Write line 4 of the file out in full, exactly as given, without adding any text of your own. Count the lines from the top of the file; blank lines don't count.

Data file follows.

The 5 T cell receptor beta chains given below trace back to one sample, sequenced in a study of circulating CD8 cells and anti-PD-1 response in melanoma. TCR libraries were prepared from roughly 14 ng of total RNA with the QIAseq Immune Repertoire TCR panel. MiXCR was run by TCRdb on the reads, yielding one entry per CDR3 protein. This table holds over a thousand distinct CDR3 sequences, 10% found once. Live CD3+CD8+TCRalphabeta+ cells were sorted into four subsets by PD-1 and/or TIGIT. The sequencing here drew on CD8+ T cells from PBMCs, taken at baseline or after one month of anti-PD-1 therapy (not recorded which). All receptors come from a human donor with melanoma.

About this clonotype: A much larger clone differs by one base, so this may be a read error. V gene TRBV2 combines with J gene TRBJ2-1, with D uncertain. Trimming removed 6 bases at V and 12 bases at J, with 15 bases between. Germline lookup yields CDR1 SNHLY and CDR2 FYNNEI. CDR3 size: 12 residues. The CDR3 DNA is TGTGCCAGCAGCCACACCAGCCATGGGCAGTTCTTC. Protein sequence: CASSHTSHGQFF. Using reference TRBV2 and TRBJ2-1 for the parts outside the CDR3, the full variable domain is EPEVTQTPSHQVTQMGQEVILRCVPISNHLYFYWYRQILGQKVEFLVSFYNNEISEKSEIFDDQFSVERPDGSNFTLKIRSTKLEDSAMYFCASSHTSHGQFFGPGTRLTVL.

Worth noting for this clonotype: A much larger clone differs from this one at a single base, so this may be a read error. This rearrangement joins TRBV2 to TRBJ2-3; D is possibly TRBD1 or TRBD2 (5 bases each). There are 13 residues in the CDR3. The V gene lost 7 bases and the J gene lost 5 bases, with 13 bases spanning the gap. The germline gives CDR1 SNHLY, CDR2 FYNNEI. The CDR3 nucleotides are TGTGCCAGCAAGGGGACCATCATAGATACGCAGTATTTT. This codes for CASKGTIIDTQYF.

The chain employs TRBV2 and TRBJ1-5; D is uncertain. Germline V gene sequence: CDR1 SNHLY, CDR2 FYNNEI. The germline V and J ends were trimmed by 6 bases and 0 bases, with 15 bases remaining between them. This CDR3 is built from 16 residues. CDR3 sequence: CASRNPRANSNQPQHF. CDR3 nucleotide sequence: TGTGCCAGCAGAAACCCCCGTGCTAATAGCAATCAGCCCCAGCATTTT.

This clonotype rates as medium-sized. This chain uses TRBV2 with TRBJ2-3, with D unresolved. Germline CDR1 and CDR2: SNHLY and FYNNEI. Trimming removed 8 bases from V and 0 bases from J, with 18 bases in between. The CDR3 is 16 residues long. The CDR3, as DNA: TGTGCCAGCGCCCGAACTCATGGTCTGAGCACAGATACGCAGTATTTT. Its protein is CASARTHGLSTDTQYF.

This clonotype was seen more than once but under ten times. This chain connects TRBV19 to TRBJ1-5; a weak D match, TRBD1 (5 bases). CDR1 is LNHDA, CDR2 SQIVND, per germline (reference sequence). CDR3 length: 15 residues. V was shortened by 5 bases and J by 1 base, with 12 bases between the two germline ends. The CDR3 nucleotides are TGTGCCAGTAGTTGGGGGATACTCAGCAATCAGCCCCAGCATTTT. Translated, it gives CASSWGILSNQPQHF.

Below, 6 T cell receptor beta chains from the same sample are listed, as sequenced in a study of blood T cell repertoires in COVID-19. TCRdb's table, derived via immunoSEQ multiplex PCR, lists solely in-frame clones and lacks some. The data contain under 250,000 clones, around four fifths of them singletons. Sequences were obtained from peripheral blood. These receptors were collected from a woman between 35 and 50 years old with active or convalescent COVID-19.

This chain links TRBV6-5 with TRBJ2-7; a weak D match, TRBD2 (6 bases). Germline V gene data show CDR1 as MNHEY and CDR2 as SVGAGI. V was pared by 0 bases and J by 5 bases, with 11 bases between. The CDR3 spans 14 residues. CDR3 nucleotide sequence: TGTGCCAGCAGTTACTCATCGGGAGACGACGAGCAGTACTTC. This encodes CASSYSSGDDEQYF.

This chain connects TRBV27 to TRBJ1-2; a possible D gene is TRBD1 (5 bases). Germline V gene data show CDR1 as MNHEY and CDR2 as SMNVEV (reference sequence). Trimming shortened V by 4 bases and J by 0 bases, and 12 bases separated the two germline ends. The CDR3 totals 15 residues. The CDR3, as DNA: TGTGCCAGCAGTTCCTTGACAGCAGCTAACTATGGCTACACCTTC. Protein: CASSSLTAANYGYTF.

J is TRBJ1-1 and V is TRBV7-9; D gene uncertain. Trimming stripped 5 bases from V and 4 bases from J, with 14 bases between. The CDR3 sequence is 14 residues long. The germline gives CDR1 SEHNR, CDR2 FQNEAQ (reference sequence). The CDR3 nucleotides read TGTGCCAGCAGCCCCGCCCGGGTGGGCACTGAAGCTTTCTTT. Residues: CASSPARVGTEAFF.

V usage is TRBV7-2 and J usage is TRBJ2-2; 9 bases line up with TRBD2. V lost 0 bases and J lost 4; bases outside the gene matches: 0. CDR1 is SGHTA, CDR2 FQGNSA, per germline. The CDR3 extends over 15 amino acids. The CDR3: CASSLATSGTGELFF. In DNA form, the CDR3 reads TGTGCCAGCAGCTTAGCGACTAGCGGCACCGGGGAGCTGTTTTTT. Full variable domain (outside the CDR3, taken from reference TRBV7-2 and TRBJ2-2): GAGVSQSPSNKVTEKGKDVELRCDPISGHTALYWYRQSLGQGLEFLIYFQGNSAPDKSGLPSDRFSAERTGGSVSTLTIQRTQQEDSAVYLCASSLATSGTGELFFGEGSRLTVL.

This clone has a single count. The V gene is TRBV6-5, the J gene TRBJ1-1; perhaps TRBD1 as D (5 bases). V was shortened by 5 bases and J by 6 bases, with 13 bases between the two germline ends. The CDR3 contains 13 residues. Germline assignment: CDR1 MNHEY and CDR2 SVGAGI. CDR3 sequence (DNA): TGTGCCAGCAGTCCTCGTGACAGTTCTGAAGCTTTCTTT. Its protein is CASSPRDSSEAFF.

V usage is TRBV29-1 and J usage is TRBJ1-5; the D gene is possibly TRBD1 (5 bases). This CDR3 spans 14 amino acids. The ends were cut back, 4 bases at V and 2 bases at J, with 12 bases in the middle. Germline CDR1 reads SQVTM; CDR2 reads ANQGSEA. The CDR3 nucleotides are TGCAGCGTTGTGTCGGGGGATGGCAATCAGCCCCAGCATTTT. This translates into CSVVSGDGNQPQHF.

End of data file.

The chain employs TRBV2 and TRBJ1-5; D is uncertain. Germline V gene sequence: CDR1 SNHLY, CDR2 FYNNEI. The germline V and J ends were trimmed by 6 bases and 0 bases, with 15 bases remaining between them. This CDR3 is built from 16 residues. CDR3 sequence: CASRNPRANSNQPQHF. CDR3 nucleotide sequence: TGTGCCAGCAGAAACCCCCGTGCTAATAGCAATCAGCCCCAGCATTTT.